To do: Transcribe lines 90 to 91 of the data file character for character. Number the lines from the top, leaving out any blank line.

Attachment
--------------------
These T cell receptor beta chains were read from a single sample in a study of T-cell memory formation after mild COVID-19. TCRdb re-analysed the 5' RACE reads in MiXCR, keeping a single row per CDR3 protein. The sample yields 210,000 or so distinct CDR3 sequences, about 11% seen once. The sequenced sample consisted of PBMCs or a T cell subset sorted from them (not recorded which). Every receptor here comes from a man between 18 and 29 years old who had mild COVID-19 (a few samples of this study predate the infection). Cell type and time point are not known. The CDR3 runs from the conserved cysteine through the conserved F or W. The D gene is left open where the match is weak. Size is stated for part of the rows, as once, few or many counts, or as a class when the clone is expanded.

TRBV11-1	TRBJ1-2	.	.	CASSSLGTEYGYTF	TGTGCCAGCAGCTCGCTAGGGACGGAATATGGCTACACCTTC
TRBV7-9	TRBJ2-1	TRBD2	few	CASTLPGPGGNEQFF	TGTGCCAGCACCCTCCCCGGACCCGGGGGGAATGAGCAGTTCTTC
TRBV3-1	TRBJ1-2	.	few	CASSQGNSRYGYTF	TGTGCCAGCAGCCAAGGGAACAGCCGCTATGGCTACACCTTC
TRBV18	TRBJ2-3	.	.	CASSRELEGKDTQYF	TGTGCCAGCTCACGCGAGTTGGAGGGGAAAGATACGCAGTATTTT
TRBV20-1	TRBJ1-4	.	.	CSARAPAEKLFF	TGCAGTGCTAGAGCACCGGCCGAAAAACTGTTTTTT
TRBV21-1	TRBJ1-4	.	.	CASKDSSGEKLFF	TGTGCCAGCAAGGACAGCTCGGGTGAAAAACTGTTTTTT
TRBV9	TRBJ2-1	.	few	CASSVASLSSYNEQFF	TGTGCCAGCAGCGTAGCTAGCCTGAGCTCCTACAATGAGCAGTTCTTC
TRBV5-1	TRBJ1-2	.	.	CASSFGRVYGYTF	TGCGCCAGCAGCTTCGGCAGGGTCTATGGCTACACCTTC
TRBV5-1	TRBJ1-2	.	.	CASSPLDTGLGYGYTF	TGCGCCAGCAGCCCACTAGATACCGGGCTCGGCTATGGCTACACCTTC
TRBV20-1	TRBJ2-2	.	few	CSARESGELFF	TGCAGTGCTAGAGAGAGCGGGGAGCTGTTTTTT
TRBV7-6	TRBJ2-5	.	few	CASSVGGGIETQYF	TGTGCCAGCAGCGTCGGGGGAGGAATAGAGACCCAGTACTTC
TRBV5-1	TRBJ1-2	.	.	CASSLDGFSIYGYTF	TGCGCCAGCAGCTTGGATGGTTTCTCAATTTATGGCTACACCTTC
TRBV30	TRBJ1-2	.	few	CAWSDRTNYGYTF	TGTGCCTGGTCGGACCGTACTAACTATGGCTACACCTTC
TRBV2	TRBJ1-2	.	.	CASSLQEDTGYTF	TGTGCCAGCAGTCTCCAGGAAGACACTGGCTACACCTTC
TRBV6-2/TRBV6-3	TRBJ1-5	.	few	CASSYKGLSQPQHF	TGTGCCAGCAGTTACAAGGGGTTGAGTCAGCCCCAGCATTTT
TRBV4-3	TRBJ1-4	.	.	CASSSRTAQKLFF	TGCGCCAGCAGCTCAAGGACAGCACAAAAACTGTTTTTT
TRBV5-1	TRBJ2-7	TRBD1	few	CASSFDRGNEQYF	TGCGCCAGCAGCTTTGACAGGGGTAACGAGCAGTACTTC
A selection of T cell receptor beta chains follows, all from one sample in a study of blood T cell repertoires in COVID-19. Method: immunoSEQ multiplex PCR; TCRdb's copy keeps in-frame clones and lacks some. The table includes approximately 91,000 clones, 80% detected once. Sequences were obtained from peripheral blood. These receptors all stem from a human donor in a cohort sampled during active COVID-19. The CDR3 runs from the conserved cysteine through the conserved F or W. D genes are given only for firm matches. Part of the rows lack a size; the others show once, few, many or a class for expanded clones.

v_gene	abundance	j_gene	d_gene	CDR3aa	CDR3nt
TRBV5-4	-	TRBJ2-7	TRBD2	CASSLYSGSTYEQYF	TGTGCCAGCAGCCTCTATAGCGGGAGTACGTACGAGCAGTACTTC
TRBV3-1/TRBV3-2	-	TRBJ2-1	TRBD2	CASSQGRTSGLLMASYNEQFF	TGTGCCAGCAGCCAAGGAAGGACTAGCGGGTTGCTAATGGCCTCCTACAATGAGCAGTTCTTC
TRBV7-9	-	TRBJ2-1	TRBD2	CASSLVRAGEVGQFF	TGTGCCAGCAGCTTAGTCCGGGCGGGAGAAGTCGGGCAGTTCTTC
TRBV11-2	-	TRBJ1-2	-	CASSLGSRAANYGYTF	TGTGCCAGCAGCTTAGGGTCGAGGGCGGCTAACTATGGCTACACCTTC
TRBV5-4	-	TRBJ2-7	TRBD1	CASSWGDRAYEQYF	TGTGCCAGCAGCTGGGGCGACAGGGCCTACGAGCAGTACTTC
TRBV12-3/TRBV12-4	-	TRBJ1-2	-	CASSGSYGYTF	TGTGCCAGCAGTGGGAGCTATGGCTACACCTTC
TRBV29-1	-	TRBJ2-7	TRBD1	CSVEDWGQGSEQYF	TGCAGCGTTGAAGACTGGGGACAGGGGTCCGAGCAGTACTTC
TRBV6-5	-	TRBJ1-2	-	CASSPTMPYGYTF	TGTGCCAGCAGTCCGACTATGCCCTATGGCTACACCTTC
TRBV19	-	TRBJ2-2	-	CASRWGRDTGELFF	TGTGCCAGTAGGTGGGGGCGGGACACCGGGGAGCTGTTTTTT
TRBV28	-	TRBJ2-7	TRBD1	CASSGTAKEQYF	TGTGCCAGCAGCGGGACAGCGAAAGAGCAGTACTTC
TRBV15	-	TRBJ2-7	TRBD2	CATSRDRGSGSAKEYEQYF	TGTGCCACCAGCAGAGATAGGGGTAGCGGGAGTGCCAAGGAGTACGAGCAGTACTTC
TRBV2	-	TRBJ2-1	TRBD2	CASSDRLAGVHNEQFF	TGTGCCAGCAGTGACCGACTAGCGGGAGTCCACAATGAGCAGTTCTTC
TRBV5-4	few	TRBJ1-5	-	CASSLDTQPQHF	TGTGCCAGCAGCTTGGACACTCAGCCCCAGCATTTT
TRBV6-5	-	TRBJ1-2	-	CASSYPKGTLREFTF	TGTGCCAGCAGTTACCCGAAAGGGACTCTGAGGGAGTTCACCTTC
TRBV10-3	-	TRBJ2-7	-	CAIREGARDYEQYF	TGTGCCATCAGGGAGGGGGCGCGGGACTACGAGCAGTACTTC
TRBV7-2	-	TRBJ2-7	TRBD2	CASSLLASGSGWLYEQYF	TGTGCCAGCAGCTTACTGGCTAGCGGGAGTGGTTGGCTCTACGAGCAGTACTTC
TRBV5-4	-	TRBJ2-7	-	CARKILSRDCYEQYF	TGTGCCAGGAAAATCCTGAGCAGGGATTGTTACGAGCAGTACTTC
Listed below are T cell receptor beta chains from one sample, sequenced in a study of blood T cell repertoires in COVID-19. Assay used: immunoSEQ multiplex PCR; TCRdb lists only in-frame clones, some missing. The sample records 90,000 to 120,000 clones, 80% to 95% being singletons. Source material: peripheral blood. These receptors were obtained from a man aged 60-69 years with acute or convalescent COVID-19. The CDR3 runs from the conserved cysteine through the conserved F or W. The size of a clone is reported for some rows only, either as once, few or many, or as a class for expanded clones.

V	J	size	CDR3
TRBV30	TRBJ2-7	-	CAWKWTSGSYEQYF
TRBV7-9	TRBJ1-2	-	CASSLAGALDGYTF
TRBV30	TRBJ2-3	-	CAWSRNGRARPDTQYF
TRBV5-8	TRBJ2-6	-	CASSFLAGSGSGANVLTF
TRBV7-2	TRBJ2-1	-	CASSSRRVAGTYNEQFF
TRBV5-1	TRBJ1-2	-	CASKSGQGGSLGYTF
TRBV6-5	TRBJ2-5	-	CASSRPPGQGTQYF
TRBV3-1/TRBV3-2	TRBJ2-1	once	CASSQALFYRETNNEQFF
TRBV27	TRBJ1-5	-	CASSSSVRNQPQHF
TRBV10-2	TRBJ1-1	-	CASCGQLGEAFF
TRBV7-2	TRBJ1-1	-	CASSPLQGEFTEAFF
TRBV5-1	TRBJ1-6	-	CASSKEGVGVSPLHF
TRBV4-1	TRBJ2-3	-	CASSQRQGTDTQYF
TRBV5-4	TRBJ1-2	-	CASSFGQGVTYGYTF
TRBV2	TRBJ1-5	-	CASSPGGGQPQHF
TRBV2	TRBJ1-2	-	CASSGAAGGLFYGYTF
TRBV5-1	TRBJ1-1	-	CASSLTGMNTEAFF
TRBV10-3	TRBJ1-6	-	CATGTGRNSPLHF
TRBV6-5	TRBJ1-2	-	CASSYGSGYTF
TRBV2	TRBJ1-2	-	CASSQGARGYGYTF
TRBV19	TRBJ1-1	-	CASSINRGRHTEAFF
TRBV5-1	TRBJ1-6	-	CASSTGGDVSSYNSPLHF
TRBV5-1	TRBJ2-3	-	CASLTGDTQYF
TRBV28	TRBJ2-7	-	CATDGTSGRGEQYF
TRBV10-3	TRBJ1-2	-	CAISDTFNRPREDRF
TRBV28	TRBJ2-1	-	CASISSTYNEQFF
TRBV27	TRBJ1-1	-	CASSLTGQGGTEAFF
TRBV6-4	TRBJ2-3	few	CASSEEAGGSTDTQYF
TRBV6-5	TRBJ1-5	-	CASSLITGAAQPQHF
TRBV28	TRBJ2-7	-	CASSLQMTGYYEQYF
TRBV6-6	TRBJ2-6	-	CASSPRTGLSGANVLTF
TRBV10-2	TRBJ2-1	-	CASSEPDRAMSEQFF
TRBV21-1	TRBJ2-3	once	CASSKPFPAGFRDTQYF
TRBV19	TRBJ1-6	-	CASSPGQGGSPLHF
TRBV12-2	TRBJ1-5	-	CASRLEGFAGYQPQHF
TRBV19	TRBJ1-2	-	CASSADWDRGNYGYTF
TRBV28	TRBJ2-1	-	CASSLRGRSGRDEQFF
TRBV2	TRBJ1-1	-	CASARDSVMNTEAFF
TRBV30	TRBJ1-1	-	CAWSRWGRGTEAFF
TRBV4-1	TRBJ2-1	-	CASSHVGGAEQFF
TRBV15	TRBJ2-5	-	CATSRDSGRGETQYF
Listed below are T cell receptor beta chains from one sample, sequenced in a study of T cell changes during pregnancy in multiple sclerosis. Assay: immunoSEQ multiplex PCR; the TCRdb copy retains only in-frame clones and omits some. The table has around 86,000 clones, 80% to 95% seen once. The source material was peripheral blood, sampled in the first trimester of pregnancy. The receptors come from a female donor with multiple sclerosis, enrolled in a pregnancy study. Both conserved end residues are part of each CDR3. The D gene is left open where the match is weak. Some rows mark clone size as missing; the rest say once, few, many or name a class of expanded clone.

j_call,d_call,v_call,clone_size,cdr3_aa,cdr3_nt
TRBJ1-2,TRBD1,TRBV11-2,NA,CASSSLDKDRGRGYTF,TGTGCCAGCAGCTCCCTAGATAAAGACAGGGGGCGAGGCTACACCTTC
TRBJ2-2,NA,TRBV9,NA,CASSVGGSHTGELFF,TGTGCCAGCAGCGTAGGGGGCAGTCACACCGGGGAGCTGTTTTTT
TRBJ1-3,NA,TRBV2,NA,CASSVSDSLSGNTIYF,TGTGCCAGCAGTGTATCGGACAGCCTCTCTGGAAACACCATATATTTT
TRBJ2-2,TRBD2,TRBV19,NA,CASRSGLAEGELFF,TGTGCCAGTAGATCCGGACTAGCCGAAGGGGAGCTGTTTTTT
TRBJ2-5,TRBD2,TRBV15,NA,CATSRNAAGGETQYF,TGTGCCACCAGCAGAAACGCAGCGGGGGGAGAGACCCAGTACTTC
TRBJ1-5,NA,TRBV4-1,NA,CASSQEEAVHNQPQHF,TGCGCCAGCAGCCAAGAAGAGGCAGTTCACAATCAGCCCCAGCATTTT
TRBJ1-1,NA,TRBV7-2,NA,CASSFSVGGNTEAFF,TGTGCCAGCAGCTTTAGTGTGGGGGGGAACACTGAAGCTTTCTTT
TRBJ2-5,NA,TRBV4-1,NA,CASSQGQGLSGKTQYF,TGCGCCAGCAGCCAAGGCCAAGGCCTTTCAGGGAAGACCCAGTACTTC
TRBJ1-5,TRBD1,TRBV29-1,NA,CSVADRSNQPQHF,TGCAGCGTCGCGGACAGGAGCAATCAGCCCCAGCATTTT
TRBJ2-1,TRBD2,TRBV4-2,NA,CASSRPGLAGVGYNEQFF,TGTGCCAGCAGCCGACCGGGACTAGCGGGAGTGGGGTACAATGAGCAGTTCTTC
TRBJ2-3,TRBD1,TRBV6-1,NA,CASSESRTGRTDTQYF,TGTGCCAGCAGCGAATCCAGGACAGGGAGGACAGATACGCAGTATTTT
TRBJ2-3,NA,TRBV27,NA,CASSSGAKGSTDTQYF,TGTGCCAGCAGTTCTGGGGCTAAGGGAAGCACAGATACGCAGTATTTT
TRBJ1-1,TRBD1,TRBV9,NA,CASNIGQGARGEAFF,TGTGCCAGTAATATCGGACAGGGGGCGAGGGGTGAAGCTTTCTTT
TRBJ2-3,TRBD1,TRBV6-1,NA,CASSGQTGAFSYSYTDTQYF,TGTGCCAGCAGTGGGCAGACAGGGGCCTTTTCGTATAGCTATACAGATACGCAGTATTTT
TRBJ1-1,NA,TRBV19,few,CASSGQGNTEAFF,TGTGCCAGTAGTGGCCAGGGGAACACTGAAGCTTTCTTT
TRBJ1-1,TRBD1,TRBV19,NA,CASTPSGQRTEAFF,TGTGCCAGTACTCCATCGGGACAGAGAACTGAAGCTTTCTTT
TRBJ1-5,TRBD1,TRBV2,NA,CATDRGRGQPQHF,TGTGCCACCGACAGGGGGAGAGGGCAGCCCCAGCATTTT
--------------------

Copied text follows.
TRBJ2-5,NA,TRBV4-1,NA,CASSQGQGLSGKTQYF,TGCGCCAGCAGCCAAGGCCAAGGCCTTTCAGGGAAGACCCAGTACTTC
TRBJ1-5,TRBD1,TRBV29-1,NA,CSVADRSNQPQHF,TGCAGCGTCGCGGACAGGAGCAATCAGCCCCAGCATTTT